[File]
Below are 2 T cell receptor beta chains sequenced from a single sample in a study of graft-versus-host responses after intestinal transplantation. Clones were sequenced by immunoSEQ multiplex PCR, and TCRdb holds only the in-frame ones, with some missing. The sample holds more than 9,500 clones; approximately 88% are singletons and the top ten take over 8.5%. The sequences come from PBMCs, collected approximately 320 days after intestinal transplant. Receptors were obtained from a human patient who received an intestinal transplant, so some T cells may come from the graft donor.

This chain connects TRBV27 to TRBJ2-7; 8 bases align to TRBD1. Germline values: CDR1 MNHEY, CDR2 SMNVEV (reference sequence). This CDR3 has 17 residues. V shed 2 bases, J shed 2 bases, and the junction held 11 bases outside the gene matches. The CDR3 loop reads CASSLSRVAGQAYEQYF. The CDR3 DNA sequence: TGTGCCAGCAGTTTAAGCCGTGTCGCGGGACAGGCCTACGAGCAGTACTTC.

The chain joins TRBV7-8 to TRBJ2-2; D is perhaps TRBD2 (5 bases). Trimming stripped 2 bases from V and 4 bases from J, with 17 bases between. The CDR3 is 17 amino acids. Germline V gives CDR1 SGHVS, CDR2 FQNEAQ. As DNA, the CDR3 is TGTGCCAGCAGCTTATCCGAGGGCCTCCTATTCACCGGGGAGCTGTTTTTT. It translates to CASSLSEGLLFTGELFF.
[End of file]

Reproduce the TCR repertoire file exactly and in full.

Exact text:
Below are 2 T cell receptor beta chains sequenced from a single sample in a study of graft-versus-host responses after intestinal transplantation. Clones were sequenced by immunoSEQ multiplex PCR, and TCRdb holds only the in-frame ones, with some missing. The sample holds more than 9,500 clones; approximately 88% are singletons and the top ten take over 8.5%. The sequences come from PBMCs, collected approximately 320 days after intestinal transplant. Receptors were obtained from a human patient who received an intestinal transplant, so some T cells may come from the graft donor.

This chain connects TRBV27 to TRBJ2-7; 8 bases align to TRBD1. Germline values: CDR1 MNHEY, CDR2 SMNVEV (reference sequence). This CDR3 has 17 residues. V shed 2 bases, J shed 2 bases, and the junction held 11 bases outside the gene matches. The CDR3 loop reads CASSLSRVAGQAYEQYF. The CDR3 DNA sequence: TGTGCCAGCAGTTTAAGCCGTGTCGCGGGACAGGCCTACGAGCAGTACTTC.

The chain joins TRBV7-8 to TRBJ2-2; D is perhaps TRBD2 (5 bases). Trimming stripped 2 bases from V and 4 bases from J, with 17 bases between. The CDR3 is 17 amino acids. Germline V gives CDR1 SGHVS, CDR2 FQNEAQ. As DNA, the CDR3 is TGTGCCAGCAGCTTATCCGAGGGCCTCCTATTCACCGGGGAGCTGTTTTTT. It translates to CASSLSEGLLFTGELFF.